One of the most interesting phrases I come across whenever I talk with city-dwelling professionals my own age is “work friends.” The qualifier is there presumably because our coworkers, the people with whom many of us spend the majority of our time, are just interchangeable units — warm bodies who are good for a joke in front of the Keurig or a few drinks at the monthly office happy hour, but not the kind of people who help you move into your new apartment or know who your parents are. A bizarre process of auto-sorting seems to preclude the possibility of these relationships becoming anything else. No wonder we pretend pets are people.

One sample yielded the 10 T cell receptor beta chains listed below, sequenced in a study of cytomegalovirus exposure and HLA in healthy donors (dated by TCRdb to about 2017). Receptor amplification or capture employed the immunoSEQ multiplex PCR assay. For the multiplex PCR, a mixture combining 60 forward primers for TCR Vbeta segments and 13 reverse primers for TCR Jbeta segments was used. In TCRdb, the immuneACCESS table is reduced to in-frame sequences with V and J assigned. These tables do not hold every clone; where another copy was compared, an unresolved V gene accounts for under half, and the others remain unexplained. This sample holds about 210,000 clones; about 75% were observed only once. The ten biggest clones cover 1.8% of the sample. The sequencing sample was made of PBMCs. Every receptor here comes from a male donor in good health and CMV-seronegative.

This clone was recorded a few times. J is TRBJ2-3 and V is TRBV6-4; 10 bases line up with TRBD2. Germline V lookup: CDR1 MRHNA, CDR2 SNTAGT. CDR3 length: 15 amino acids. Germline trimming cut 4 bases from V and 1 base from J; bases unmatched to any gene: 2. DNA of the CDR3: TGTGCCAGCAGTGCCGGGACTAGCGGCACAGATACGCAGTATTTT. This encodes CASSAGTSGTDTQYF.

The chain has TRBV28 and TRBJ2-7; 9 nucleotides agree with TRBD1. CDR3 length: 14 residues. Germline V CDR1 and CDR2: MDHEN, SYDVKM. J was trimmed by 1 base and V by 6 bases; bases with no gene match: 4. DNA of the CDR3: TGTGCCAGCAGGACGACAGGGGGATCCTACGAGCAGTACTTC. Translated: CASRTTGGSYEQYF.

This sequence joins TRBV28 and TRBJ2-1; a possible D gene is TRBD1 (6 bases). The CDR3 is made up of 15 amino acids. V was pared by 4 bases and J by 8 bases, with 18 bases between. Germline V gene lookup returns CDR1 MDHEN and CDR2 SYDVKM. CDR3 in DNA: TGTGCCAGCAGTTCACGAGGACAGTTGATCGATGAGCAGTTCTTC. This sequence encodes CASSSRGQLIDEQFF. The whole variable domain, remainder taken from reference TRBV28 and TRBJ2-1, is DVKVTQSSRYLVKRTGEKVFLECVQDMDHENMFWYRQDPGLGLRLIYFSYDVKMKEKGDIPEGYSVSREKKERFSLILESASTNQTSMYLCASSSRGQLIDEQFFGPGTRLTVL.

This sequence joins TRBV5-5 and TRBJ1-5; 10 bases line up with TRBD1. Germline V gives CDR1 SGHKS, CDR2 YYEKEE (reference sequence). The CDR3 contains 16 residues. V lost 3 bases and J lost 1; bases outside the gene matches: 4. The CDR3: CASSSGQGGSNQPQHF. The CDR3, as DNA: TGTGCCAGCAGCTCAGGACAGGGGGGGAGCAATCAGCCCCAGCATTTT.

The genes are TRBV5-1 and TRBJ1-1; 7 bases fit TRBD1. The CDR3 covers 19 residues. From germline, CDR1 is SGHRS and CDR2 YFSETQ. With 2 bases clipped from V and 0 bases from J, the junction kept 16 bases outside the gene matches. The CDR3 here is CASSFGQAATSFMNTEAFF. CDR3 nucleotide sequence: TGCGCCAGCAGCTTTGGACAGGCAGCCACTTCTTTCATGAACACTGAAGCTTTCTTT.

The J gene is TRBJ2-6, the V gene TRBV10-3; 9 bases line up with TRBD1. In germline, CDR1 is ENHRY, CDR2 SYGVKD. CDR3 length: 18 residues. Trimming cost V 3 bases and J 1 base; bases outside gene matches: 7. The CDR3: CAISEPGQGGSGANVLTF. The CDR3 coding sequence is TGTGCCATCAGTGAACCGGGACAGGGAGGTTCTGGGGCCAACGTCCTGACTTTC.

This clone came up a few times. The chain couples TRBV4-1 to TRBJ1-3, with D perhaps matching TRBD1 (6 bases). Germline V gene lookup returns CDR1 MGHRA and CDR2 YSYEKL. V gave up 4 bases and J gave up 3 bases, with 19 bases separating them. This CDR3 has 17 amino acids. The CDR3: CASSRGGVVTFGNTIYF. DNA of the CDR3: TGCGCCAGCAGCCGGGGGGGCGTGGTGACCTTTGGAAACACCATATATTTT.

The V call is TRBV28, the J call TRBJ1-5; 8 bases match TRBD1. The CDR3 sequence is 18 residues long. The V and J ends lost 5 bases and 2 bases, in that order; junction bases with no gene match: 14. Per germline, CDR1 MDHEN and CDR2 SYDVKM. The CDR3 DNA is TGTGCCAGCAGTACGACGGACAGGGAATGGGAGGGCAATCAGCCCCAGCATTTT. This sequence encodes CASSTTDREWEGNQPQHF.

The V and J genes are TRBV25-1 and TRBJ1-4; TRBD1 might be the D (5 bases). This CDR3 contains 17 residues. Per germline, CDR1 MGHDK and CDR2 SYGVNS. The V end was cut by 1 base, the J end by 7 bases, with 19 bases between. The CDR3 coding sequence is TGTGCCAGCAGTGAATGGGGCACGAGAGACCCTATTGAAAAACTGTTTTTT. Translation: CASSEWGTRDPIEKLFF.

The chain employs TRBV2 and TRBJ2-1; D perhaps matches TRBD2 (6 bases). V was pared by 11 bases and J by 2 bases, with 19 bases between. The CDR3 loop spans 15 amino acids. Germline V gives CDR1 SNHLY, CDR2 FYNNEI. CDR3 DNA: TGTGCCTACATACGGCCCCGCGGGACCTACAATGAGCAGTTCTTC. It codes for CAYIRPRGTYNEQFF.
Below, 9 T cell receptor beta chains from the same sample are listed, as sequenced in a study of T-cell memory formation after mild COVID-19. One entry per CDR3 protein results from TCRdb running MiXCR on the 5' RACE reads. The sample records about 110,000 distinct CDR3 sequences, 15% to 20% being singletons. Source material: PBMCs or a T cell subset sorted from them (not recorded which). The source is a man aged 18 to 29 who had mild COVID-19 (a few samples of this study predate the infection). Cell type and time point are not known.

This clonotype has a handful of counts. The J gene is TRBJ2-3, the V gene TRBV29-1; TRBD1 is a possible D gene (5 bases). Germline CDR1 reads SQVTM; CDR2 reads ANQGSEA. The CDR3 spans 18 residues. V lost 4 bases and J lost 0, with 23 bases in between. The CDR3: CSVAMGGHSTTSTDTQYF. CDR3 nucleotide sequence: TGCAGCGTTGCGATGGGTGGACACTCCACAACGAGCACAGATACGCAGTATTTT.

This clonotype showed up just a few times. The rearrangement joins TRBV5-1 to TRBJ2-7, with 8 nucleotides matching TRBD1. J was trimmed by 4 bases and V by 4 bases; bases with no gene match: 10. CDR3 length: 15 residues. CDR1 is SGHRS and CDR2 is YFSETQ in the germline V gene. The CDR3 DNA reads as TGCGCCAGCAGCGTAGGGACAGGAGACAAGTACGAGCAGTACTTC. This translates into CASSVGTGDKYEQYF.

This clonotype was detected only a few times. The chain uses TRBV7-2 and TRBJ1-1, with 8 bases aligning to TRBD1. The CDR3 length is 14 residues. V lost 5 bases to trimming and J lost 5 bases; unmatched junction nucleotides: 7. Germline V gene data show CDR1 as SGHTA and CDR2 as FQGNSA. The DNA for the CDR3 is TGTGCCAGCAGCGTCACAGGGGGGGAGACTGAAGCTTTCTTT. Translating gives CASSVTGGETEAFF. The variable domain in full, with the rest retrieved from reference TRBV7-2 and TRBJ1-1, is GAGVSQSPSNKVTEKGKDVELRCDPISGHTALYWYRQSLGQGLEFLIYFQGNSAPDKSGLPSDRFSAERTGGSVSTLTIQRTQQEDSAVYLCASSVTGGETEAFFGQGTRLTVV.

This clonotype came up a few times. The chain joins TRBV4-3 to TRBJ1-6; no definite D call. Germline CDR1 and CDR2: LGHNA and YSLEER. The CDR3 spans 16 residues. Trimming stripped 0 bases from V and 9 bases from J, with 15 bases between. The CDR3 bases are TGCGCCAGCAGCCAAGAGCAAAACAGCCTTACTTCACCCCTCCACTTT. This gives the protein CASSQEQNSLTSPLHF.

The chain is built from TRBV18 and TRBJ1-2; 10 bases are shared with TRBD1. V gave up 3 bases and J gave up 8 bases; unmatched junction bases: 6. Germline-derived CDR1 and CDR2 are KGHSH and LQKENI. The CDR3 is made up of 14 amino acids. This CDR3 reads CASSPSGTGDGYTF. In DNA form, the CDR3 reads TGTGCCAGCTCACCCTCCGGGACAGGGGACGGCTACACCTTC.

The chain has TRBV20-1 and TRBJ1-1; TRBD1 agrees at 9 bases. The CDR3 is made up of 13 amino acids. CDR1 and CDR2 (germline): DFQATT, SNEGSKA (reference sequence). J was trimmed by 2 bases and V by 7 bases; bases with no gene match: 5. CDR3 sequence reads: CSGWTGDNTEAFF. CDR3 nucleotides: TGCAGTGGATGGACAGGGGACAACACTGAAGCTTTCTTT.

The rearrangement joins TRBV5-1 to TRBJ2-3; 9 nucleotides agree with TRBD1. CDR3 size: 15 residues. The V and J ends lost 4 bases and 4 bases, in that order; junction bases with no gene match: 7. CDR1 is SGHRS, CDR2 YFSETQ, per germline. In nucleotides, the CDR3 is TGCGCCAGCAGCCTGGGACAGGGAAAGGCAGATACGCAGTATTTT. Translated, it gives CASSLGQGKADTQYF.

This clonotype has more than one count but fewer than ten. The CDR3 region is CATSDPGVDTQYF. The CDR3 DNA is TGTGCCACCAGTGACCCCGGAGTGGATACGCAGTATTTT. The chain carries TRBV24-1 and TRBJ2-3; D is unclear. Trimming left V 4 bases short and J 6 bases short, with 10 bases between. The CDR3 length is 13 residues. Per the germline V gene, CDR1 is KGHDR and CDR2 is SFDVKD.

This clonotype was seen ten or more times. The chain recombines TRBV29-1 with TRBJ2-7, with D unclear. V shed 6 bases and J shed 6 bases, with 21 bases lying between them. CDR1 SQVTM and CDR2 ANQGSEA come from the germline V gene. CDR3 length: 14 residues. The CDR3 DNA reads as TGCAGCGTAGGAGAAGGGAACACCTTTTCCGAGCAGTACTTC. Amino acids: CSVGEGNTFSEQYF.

But it would be a mistake to pretend that a phenomenon as pervasive as this one is restricted to unmarried urbanites. There cannot be many Americans lonelier in their way than, for example, stay-at-home mothers in rural and suburban America. Here too we see euphemisms. My wife talks about “mom friends,” random women she and others like her meet at chance encounters in parks or libraries or coffee shops — any place where women might go with their children during the day, clinging to one another for sympathy, encouragement, advice, a hug, all the things sisters and mothers-in-law and neighbors provided in a bygone era of community. But at least parents and children have one another at home.